November 12 - Guadalajara, the host of this week's 2011 Parapan American Games in Mexico, today held a symposium on disability rights organised by the International Paralympic Committee (IPC) and the Americas Paralympic Committee (APC).
The event took place at the city's Presidente Hotel ahead of the Opening Ceremony of the Games, and focused on the benefits of recognising the rights of people with a disability to participate equally in sport.
A panel of five people attended, which included IPC President Sir Philip Craven (pictured), and they reaffirmed their support for the UN Convention for Persons with Disabilities.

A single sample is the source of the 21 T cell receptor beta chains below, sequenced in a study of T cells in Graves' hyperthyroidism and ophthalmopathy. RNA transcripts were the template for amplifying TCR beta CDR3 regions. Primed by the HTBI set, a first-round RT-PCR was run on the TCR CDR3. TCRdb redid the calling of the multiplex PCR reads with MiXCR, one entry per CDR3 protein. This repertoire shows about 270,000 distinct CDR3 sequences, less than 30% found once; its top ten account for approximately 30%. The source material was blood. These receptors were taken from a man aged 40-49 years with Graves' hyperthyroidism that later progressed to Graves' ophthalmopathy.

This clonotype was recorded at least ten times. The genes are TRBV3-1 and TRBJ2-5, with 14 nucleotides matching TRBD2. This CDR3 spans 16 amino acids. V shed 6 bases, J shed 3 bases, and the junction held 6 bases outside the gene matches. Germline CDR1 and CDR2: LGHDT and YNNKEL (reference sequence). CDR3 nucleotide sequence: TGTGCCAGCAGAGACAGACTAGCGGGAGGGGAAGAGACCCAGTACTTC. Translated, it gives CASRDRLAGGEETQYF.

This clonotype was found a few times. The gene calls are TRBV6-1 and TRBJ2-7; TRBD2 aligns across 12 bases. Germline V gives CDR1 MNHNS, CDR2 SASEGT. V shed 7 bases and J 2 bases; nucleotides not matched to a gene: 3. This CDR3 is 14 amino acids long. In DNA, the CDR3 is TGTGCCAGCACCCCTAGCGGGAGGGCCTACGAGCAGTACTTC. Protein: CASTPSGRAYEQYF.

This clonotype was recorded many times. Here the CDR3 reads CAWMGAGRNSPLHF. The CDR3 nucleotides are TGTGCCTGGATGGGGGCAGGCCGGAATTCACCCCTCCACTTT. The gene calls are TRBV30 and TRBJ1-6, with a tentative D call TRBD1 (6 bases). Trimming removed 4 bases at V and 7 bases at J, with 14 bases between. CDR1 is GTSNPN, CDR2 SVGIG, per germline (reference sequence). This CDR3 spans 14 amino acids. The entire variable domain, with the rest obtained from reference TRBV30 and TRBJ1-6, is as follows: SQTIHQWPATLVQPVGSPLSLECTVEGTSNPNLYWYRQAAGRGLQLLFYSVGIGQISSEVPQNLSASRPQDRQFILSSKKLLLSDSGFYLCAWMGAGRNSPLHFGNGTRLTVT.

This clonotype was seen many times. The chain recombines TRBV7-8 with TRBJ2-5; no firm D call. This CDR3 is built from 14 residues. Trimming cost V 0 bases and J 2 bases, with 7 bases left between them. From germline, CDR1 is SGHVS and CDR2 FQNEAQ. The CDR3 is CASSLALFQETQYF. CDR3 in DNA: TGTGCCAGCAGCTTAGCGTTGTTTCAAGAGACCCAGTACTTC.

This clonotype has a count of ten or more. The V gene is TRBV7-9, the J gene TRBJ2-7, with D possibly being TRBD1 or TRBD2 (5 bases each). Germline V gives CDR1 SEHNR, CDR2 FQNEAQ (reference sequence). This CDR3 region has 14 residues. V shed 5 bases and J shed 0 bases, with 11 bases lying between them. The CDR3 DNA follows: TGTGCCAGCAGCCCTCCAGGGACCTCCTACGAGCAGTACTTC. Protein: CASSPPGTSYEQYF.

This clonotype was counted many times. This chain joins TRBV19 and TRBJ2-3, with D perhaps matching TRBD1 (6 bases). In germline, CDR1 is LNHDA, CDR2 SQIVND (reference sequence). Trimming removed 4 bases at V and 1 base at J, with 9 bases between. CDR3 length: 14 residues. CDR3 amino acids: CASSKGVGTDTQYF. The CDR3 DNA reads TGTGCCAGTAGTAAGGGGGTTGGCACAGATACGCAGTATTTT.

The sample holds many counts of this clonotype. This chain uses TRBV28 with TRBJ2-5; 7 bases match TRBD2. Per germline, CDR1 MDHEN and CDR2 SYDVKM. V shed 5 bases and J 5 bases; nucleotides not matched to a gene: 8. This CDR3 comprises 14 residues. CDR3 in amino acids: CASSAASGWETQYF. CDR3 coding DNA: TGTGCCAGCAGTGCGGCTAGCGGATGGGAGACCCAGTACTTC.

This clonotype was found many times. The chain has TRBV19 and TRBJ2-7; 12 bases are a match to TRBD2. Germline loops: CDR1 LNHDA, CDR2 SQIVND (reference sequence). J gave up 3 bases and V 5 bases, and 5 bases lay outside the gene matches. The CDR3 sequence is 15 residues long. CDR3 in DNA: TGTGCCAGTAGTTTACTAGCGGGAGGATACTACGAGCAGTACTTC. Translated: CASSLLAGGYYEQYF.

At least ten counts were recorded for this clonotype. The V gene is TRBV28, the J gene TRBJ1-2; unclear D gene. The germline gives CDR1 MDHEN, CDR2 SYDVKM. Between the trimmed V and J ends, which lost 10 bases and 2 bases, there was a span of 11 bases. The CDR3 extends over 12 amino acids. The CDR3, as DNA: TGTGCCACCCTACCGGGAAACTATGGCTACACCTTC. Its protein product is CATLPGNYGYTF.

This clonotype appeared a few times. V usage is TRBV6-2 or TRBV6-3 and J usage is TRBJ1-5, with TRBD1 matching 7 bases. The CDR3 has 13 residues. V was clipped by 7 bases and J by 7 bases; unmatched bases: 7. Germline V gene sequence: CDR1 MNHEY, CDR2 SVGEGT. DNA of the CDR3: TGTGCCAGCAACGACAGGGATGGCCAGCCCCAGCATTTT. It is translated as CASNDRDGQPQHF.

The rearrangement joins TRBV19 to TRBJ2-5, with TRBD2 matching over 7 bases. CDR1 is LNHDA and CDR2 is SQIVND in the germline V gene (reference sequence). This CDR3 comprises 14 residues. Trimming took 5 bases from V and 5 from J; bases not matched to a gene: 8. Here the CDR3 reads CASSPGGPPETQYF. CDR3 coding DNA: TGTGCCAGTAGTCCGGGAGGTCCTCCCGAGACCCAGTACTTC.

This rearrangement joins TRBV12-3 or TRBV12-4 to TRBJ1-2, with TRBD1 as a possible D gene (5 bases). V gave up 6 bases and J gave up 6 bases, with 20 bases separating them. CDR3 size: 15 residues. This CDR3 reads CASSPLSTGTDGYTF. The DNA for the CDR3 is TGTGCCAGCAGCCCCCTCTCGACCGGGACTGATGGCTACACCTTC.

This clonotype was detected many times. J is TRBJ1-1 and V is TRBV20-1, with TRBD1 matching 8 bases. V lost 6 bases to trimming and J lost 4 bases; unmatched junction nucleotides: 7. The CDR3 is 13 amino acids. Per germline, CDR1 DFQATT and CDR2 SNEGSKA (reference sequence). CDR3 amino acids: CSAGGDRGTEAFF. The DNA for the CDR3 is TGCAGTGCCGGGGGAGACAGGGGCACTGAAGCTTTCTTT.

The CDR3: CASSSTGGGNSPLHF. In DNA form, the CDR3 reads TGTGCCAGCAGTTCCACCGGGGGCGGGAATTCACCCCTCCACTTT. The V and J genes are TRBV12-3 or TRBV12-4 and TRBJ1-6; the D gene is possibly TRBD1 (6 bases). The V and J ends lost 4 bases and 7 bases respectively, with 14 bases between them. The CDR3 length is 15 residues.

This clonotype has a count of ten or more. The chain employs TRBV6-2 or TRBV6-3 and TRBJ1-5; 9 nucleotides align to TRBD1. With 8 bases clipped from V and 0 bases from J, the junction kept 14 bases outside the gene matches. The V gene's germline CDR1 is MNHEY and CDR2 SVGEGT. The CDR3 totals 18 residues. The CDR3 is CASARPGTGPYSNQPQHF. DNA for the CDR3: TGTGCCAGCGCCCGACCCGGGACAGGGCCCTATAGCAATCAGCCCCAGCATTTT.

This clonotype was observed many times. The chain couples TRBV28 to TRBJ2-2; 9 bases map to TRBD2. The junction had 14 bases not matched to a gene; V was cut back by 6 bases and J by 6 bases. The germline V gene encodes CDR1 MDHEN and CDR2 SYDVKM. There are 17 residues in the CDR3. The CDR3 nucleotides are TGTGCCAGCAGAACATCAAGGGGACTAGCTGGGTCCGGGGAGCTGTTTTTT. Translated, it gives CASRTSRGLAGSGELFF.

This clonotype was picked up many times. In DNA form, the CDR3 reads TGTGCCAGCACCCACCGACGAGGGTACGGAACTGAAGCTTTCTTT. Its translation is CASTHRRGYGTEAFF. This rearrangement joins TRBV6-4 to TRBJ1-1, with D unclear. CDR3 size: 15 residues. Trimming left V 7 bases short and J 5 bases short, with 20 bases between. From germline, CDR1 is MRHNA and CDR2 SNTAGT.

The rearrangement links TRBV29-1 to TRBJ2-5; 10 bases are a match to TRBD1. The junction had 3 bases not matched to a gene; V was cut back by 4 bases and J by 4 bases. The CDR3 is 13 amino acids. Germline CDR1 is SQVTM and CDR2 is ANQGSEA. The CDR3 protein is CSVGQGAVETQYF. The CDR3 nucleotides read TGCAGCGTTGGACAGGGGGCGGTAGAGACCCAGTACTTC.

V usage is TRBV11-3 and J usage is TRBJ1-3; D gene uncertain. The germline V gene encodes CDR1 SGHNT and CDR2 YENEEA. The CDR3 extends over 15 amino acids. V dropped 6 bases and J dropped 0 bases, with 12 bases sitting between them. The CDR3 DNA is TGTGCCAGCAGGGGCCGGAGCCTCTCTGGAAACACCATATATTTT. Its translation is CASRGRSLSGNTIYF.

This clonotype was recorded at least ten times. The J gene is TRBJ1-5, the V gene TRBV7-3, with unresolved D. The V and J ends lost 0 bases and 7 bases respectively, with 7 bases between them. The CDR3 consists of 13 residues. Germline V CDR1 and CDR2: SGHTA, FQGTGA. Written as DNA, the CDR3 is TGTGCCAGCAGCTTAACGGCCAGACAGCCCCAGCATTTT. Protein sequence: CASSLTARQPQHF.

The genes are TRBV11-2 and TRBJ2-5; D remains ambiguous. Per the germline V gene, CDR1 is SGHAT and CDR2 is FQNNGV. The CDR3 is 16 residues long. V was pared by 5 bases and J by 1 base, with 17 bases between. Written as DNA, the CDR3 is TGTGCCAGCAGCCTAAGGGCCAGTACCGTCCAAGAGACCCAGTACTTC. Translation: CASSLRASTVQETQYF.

Craven was joined by Octavio Londoño, President of APC, National Council of Physical Culture and Sport (CONADE) director general Bernardo de la Garza, American Council of Sport (CADE) President Jairo Clopatofsky, and Mario Vázquez Raña, President of both the Pan American Sports Organisation (PASO) and Association of National Olympic Committees (ANOC).
"The number of people getting involved in parasport is growing all the time and this is instrumental in changing perceptions, reducing stigma and discrimination often associated with disability," said Sir Philip.
"More athletes than ever before are taking part in this year's Parapan American Games and not only will widespread coverage of the Games help change perceptions, I also believe it will empower those with an impairment to recognise their own potential and become advocates for change."
The 2011 Parapan American Games take place between November 13 and 20, with 1,500 athletes from 23 countries taking part in the event.
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